I know that because I have heard some version of this question asked hundreds of times. That’s not an exaggeration. I attended the NFL scouting combine annually for a number of years, and if a player wasn’t asked why he should be the first overall pick, he’d get asked why he should be a first-round pick or why he should be one of the first players chosen at his position. Never — in all that time — have I ever heard what would be considered an interesting or informative answer. In my experience, players tend to talk in incredibly general terms about their own abilities and then seek to compliment their peers in an effort to avoid coming off as cocky.

Here’s how Banchero answered Greenberg’s question: “Yeah, thank you all for having me, first off., I feel like I’m the number one pick in the draft because I’m the best overall player. I feel like I check all the boxes whether it’s being a great teammate, being the star player or doing whatever the coach needs. I’ve been a winner my whole life. Won everywhere I’ve went, and when I get to the NBA, that’s going to be the same goal for me. So just combining all those things, and knowing what I have to work on to be better is a formula for me.”

There’s nothing wrong with answer just as there was nothing wrong with the question. It’s just that both are really, really forgettable. ESPN did put a clip on YouTube with the headline “Paolo Banchero: I’m the best overall player in the NBA Draft | NBA Countdown” but I think I’m the only who will remember it and that’s only because I’m flapping my arms and squawking not because there was anything bad per se, but because there was nothing really good, either.

First of all, I’m not sure why it matters if Banchero thinks he should be the number one overall pick. He’s not going to be making that decision. The team that holds the top draft pick — in this case Orlando — is. Here’s a much better question: “How important is it for you to be the number one overall pick?” This would actually give an idea of the stakes for Banchero. What does this actually mean to him? Asking him why he should go number one is asking Banchero to tell us how others should see him. Asking Banchero how important it would be go number one is asking him to tell us about his feelings, something that’s much more likely to produce an interesting answer.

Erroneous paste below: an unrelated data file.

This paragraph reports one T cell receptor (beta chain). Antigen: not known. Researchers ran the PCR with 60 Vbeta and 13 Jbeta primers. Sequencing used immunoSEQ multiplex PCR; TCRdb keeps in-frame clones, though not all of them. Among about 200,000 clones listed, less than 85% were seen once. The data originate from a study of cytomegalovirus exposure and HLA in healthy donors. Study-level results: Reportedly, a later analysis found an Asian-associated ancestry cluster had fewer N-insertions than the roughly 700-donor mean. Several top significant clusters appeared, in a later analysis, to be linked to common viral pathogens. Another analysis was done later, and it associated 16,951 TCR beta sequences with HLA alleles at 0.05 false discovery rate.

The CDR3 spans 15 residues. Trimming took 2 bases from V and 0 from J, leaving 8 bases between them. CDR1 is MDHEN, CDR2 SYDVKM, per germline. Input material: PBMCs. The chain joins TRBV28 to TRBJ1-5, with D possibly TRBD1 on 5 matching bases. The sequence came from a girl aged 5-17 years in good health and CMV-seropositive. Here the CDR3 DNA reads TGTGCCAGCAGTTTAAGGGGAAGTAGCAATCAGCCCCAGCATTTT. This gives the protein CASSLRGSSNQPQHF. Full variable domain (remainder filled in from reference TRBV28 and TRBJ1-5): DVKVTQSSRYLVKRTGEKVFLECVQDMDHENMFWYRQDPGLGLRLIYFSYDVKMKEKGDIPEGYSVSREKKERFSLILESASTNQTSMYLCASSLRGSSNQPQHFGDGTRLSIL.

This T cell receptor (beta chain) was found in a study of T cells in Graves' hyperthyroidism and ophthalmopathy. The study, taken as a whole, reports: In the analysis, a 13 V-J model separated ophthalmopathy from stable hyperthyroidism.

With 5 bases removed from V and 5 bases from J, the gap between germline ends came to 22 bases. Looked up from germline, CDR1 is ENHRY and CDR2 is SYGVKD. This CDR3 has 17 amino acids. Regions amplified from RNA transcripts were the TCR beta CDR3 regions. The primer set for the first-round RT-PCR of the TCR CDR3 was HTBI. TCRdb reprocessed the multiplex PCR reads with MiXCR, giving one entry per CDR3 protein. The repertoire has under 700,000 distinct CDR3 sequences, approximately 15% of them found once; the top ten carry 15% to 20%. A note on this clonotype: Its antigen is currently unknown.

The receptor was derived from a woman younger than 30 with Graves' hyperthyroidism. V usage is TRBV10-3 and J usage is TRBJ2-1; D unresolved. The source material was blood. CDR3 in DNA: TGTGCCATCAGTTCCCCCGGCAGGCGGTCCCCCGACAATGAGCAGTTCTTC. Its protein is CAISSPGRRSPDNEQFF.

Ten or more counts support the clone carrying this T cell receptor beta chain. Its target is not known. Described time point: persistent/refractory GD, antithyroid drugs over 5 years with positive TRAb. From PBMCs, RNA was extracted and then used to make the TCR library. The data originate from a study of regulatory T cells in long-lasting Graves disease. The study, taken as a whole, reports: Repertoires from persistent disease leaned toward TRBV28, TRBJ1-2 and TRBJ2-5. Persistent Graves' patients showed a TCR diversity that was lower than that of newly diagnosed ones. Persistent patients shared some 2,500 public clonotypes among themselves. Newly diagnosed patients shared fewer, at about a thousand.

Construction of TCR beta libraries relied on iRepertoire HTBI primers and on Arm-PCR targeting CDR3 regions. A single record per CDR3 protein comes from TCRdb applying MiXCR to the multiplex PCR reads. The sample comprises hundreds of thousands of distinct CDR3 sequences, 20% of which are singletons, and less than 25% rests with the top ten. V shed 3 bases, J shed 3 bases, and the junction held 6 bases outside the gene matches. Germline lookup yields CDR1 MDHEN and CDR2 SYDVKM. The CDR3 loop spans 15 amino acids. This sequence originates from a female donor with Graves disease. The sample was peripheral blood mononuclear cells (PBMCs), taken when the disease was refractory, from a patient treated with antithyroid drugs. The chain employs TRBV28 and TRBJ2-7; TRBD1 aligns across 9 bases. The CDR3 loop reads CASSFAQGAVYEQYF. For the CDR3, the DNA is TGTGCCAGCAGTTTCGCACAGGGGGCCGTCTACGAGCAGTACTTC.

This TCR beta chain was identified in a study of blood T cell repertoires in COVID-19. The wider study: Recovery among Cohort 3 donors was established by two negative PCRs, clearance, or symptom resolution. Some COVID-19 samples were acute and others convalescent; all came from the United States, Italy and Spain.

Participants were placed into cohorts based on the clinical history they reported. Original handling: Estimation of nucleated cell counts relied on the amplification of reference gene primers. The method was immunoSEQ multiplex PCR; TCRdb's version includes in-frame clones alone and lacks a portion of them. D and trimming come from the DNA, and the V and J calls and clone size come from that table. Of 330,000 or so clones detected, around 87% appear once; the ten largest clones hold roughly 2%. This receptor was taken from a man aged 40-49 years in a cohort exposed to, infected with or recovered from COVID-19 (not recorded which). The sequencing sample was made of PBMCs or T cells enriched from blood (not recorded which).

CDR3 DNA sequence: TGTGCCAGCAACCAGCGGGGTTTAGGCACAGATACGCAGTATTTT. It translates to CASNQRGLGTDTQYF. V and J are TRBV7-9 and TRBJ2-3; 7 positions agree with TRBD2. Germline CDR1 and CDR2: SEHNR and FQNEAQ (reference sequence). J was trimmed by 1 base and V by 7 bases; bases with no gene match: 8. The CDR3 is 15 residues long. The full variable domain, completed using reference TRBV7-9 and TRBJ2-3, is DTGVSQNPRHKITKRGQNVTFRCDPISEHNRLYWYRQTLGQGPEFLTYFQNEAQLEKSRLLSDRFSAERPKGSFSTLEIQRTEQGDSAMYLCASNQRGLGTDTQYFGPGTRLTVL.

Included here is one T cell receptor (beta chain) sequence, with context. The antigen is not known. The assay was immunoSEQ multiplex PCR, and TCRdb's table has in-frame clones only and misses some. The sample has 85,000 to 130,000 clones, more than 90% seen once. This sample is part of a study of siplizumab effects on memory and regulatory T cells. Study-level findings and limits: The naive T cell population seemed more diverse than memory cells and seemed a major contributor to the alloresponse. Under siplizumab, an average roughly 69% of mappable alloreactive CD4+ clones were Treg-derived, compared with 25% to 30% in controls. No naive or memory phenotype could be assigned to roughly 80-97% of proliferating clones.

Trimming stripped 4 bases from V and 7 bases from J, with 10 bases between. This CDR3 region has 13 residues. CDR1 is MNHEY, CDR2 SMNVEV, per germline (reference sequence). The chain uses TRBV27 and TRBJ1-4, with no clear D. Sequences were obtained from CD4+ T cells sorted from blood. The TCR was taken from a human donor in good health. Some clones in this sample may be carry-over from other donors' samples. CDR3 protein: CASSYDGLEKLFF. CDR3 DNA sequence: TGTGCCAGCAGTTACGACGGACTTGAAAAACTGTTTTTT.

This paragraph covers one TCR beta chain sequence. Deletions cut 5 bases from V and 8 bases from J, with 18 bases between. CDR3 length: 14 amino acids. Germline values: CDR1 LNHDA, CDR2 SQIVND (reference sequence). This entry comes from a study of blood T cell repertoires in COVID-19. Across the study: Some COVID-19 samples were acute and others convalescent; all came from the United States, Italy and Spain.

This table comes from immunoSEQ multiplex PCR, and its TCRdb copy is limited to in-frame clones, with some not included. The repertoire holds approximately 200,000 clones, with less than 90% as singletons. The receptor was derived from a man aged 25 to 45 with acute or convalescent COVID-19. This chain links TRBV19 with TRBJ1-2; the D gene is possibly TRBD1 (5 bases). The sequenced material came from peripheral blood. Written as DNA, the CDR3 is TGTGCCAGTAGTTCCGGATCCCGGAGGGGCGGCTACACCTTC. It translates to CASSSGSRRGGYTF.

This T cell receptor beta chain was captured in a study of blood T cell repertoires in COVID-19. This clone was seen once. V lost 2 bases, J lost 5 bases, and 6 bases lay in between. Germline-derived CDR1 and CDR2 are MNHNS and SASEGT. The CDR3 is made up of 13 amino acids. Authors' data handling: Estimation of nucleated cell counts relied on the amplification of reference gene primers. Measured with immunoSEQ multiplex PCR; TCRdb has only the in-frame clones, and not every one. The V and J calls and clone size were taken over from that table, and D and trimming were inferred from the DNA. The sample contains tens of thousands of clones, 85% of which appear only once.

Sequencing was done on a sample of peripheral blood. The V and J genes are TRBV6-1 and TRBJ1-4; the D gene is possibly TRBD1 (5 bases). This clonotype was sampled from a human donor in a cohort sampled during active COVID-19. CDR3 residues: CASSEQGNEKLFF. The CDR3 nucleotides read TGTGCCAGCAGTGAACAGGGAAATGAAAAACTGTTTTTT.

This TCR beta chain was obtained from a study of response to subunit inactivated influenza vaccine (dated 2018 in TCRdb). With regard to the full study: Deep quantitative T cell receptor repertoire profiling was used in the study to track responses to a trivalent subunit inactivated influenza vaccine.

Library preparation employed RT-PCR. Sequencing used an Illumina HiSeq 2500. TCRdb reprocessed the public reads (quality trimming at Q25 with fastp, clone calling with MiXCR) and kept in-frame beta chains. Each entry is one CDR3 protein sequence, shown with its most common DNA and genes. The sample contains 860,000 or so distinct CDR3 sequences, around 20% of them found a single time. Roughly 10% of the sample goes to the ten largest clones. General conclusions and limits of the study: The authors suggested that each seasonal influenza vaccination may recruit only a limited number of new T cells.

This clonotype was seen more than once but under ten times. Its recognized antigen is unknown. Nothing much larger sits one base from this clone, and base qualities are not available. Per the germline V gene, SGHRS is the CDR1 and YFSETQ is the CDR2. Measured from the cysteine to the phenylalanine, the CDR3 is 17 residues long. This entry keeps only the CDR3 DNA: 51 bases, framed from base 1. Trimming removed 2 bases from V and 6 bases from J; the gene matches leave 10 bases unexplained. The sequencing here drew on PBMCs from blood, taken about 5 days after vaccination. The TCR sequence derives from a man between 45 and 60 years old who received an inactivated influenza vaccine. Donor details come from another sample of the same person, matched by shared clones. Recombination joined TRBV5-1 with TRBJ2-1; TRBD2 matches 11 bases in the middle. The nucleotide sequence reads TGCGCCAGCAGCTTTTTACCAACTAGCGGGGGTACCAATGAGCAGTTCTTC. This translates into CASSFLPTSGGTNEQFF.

The point here isn’t to question Greenberg’s overall competence because I don’t. He’s as versatile a host as there is in the game, and anyone else in the industry has something to learn from the way he teases ahead to content. What I want to point out not just how we fail to maximize opportunities to generate interesting content, but why. Interviews are a staple of the sports-media industry. We rely on these interviews as both primary content that will be consumed directly, and as the genesis for our own opinions and reaction yet for all that importance we spend very little time thinking about the kind of answer this question is likely to produce.

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BSM Writers

The Client Just Said YES, Now What?

We should spend as much time on what we will do after the client says YES.

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One of the most significant moments in radio sales is when the client agrees to your proposal and says YES. But, when they do say YES, do you know what’s next? We better have an answer!

We spend a lot of time getting ready for clients with research, spec spots (thank you, radio sales trainer Chris Lytle-go to 22:30), proposals, and meetings. All of our focus is on getting the client to say YES. We should spend as much time on what we will do after the client says YES. For example, getting newer sales reps to sell annual advertising contracts would be ideal for building a list. They would have less pressure, more job security, and could spend more time making the advertising work for their clients. But, since most newer reps don’t know the business yet, they don’t bite off more than they can chew and sell a package of the month.

When a client says yes to the weight loss promotion, it’s pretty clear how to write the ads, what the promos will say, etc. BUT, if a newer sales rep starts selling annual contracts to a direct local client who needs a resource, how will that work? Let’s make sure we paint the picture right upfront. More experienced reps know that they need to assume the client will say YES to the weight loss promo and have a plan accordingly.

They have the next steps to building copy and promos, a credit app or credit card payment form, and any other detail the client must provide. But, when we ask a direct local client for an annual advertising contract, watch out! You have just made a partnership. Why not lay out, upfront, what that will look like. And I understand not every local client needs the same level of service.

A car dealer has the factories pushing quarterly promotions, agencies producing ads, and in-house marketing directors pulling it all together sometimes. Other clients need your help in promotions, copywriting, or idea generation. Make a plan upfront with your client about when you will meet to discuss the next quarter’s ad program. Include your station’s promotions or inventory for football and basketball season, a summer NTR event, digital testimonials with on-air talent, etc., in your annual proposal. Go out as far as you can and show what you have to offer to the client and how you can execute it. This exercise is good for you and, once mastered, guides the client on how you will take care of them after the sale. It also opens your eyes to what it takes to have a successful client partnership inside and outside the station.

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BSM Writers

Media Noise – Episode 74

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This week, Demetri is joined by Ian Casselberry and Ryan Brown. Demetri talks about the NBA Draft getting an ABC simulcast, Ian talks about Patrick Beverley’s breakout week on TV, and Ryan reminds us that Tom Brady may be the star, but Kevin Burkhardt is the story we shouldn’t forget.